The play is a braid (as Threedy explains), weaving two stories and alternating back and forth through timelines in the 19th and 20th centuries. The story of Miranda, covering barely a decade at most, leads to startling discoveries. She was one of the young survivors of the massacre and she is committed to finding the details of her family’s involvement in the killings. Covering thirty years, the other narrative braid is about Nita (the historian Brooks), who is the granddaughter of one of the perpetrators of the massacre, and her groundbreaking historiographical efforts to unearth the truth behind Mountain Meadows.
Brooks’ book about Mountain Meadows remains vital and relevant. John Baucom of the Association for Mormon Letters described it as “an unimpeachable classic within Mormon history.” Craig Smith, who edited the 2019 book The Selected Letters of Juanita Brooks, which was published by The University of Utah Press, wrote that her work “served as a bridge to the new, more progressive era” in Mormon historiography.
The words of Brooks anchor the themes of the narrative braids in the play. For example, in the edited volume of her correspondence, regarding a letter to Jesse Udall, a descendant of Lee (the only person executed for the crime) who served on the Arizona Supreme Court, Brooks wrote, “I believed then, as I believe now that nothing but the truth is good enough for the Church to which I belong, and that God does not expect us to lie in His name.”
In the interview, Threedy talks about the path that led her to writing the play. When she retired from the university seven years ago, she moved to Dammeron Valley, a small community approximately 15 miles northwest of St. George. She soon discovered just how close she was to the site. In a brief essay titled Hidden Trauma on the Ground, she describes what she learned during her frequent commutes from her home to Cedar City, on the I-15 highway:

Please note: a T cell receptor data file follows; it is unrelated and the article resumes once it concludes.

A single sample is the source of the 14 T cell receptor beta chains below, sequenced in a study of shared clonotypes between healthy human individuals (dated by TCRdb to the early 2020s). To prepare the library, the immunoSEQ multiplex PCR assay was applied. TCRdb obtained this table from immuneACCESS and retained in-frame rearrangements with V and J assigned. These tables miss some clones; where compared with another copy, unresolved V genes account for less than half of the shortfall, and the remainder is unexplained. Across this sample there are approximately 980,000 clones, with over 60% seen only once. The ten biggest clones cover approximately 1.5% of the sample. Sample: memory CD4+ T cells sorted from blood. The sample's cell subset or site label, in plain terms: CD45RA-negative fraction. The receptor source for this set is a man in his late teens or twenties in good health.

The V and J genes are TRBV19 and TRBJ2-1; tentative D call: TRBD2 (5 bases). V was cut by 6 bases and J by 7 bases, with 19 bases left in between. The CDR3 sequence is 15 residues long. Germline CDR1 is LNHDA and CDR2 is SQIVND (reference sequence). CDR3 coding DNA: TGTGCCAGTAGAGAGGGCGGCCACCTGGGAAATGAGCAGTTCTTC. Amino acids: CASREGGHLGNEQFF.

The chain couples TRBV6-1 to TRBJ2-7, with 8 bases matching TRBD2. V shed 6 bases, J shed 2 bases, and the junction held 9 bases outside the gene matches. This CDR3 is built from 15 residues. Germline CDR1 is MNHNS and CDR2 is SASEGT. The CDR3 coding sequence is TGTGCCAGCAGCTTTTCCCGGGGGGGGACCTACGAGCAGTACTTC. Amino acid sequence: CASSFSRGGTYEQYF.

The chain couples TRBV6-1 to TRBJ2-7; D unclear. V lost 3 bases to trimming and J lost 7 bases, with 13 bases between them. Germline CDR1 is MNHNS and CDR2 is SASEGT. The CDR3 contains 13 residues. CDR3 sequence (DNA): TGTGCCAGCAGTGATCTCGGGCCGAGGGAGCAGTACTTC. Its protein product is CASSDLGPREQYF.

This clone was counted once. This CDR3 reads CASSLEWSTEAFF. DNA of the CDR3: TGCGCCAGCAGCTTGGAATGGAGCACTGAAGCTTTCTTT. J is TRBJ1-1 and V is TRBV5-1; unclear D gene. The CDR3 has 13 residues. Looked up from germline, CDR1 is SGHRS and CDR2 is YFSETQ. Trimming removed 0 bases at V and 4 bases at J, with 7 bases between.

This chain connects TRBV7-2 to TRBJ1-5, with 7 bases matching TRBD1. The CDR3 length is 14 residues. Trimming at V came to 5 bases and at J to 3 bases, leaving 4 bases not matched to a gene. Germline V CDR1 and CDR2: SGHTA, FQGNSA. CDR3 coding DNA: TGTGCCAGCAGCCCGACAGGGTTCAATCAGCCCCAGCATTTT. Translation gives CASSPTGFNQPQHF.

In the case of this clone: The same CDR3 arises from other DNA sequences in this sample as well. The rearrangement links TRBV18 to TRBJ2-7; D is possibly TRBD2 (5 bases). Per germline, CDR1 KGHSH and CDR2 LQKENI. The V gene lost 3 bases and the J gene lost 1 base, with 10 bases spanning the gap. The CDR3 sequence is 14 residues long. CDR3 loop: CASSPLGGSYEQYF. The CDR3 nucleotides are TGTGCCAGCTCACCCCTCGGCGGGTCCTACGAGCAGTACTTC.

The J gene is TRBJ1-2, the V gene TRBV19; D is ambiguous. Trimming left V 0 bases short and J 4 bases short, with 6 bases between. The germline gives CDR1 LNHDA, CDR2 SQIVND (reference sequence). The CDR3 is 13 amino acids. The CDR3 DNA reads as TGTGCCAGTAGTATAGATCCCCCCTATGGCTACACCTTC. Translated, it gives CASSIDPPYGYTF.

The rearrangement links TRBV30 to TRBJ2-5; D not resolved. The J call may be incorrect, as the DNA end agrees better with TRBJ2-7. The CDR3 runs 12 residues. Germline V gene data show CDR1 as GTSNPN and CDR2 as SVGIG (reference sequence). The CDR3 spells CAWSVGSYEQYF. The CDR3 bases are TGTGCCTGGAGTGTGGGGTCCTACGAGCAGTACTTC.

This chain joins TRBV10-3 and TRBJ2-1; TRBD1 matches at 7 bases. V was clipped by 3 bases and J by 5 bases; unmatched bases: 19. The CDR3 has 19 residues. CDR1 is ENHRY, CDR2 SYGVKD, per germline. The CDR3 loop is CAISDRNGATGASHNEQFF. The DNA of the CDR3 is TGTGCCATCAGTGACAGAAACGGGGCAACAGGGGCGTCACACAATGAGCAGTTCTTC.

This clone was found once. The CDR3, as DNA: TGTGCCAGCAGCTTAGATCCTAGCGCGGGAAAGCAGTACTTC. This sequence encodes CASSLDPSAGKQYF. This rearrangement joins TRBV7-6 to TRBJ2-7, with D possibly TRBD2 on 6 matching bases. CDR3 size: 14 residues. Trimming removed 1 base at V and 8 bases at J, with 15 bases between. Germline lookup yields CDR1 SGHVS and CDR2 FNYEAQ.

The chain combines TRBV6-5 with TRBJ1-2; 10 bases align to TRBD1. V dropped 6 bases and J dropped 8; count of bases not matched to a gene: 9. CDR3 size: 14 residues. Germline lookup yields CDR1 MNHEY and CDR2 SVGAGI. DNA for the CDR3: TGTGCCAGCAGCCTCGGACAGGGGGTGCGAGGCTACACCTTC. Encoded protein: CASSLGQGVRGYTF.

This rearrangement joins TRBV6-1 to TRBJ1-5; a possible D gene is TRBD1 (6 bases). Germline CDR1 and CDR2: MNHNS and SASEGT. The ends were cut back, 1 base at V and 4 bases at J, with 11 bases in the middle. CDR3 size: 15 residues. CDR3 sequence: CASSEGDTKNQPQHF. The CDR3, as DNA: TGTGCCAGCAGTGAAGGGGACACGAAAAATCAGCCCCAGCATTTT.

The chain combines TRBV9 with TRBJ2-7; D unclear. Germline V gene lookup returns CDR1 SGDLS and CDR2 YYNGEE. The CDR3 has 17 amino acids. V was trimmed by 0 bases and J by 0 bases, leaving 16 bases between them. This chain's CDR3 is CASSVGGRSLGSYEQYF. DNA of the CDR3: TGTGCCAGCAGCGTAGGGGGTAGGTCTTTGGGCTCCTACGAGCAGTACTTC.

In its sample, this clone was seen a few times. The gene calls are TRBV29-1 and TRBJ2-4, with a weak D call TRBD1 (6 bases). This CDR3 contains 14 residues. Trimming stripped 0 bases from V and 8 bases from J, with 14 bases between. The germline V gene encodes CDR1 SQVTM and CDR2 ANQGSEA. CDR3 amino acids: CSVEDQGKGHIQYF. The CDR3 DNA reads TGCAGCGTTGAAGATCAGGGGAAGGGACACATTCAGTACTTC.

The route now followed by I-15 south of Cedar City crosses an ancient lava flow called Black Ridge and then drops precipitously down to Ash Creek. In 1857 this route was passable by riders on horseback but was all but impassable to wagons. In some sections, wagons had to be lowered down with ropes. By September 1857, only a handful of wagons had made the journey over this route and all of them suffered damage from the rough road.
After the September 1857 massacre in Mountain Meadows, the bodies were hastily buried in shallow graves and were almost immediately dug up by scavengers. The first wagon train that came down the California Trail about a week after the massacre was forced by the local settlers to go through Mountain Meadows at night, so they couldn’t see the scattered remains. Those remains would not be buried until 1859 when the U.S. Army investigated the massacre and collected the remains into several mass graves. The second train that came through after the massacre was directed to follow the Black Ridge route; allegedly, the smell of the decomposing remains was so horrific that even passing in the night would not have hidden what happened there. After that, it was winter and travel over the Trail basically halted until spring. The rudimentary roadway over Black Ridge was then improved so that wagons would have an easier time of it, and the next year travelers were advised to use the new route to avoid the “danger” posed by Native Americans along the old route.
The frightening urgency of the Mormon community’s unconditional resolve to suppress evidence of the mass execution is conveyed in the words of the characters Threedy has formed in the play.